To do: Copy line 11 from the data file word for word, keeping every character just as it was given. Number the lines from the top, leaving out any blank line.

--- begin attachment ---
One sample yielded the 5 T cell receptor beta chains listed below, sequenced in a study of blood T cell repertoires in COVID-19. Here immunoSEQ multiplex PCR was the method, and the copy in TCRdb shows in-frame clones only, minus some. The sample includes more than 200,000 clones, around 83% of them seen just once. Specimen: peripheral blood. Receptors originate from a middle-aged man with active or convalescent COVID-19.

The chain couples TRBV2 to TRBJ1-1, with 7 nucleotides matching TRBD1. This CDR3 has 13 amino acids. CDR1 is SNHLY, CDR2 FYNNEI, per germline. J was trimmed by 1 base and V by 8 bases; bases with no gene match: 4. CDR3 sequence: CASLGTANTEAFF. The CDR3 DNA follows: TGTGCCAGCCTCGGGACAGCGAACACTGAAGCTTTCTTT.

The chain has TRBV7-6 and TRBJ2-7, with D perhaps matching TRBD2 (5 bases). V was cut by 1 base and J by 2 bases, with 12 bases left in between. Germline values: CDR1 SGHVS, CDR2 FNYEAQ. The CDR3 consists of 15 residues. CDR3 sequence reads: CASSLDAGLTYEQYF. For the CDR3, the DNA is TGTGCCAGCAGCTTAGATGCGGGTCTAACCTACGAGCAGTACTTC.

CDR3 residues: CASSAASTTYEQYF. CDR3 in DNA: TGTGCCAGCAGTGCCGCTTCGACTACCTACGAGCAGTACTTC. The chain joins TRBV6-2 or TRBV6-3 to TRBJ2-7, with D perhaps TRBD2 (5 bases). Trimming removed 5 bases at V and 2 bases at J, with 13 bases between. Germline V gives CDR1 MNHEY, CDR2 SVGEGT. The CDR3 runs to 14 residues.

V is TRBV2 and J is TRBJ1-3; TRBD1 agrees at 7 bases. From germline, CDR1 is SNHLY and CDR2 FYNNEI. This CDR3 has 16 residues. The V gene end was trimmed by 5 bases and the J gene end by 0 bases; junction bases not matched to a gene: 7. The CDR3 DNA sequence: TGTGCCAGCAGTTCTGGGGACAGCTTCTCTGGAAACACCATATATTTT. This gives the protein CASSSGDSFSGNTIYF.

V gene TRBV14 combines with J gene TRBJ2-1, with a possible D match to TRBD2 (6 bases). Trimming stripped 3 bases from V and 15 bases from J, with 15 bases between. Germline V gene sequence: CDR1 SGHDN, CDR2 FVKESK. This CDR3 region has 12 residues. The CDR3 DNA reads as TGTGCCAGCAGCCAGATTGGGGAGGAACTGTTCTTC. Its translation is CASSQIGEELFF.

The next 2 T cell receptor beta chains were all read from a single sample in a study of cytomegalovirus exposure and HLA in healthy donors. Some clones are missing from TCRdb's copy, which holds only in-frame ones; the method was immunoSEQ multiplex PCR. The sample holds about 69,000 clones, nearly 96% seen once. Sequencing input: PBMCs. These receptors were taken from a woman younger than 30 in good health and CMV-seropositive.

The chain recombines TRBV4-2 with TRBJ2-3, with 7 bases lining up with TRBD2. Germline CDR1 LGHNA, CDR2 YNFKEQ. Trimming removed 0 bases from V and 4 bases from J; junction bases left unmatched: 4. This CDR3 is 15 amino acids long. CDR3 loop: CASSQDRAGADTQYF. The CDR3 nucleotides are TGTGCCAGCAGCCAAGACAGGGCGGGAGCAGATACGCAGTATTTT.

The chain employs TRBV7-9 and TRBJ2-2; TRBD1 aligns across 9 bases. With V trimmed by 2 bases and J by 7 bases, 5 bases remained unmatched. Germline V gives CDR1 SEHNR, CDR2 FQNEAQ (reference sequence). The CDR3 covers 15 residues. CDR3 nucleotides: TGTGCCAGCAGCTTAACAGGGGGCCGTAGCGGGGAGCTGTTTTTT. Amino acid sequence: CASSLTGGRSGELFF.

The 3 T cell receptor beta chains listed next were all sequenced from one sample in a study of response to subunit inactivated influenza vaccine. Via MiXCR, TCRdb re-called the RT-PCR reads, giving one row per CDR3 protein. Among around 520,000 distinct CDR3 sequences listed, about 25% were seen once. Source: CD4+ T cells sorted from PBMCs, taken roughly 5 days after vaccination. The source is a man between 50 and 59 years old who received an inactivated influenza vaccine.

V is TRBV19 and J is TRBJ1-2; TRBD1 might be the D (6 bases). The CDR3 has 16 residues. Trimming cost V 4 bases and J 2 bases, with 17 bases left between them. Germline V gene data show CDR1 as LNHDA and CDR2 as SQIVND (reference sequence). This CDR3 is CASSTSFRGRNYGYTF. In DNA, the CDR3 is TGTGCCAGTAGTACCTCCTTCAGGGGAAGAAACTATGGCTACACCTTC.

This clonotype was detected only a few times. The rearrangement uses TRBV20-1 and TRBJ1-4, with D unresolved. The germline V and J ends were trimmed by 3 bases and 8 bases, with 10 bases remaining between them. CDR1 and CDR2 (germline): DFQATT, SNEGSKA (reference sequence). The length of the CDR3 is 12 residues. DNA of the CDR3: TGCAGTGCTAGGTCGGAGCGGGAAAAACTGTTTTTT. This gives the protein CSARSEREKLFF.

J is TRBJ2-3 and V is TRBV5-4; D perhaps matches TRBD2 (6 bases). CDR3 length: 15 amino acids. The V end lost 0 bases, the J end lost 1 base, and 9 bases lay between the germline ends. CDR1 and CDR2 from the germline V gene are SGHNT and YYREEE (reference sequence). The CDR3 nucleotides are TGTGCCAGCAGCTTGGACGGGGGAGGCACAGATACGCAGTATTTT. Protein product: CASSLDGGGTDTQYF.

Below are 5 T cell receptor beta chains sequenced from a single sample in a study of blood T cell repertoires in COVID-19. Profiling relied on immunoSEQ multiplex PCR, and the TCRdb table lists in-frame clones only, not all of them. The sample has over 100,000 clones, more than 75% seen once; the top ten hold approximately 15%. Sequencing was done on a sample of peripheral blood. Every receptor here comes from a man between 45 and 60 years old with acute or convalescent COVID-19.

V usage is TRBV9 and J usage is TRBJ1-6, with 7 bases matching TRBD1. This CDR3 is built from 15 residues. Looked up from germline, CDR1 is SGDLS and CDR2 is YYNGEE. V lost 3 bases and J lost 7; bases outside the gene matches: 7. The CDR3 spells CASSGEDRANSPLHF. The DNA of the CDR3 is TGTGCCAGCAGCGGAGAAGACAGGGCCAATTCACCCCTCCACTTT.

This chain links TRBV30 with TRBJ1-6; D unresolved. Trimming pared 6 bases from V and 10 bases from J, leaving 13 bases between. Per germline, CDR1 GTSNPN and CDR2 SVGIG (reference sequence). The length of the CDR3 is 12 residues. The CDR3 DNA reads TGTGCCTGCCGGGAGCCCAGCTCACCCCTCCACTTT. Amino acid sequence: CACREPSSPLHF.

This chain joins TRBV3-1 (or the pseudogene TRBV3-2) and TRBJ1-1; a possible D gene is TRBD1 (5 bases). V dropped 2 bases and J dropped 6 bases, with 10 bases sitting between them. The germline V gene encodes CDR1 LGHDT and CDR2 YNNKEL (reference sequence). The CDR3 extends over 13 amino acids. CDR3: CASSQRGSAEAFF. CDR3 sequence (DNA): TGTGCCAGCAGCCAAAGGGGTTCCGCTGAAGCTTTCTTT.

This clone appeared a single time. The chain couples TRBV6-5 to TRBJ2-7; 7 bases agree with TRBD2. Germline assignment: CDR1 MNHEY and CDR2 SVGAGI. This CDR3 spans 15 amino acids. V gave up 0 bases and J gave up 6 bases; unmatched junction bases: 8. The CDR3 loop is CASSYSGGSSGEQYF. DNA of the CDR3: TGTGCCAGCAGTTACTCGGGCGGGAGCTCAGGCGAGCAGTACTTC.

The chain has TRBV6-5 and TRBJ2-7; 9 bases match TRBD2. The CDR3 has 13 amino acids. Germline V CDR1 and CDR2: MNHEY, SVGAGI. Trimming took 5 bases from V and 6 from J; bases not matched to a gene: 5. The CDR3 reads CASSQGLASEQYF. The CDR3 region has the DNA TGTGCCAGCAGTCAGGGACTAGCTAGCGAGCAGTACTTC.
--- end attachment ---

V is TRBV19 and J is TRBJ1-2; TRBD1 might be the D (6 bases). The CDR3 has 16 residues. Trimming cost V 4 bases and J 2 bases, with 17 bases left between them. Germline V gene data show CDR1 as LNHDA and CDR2 as SQIVND (reference sequence). This CDR3 is CASSTSFRGRNYGYTF. In DNA, the CDR3 is TGTGCCAGTAGTACCTCCTTCAGGGGAAGAAACTATGGCTACACCTTC.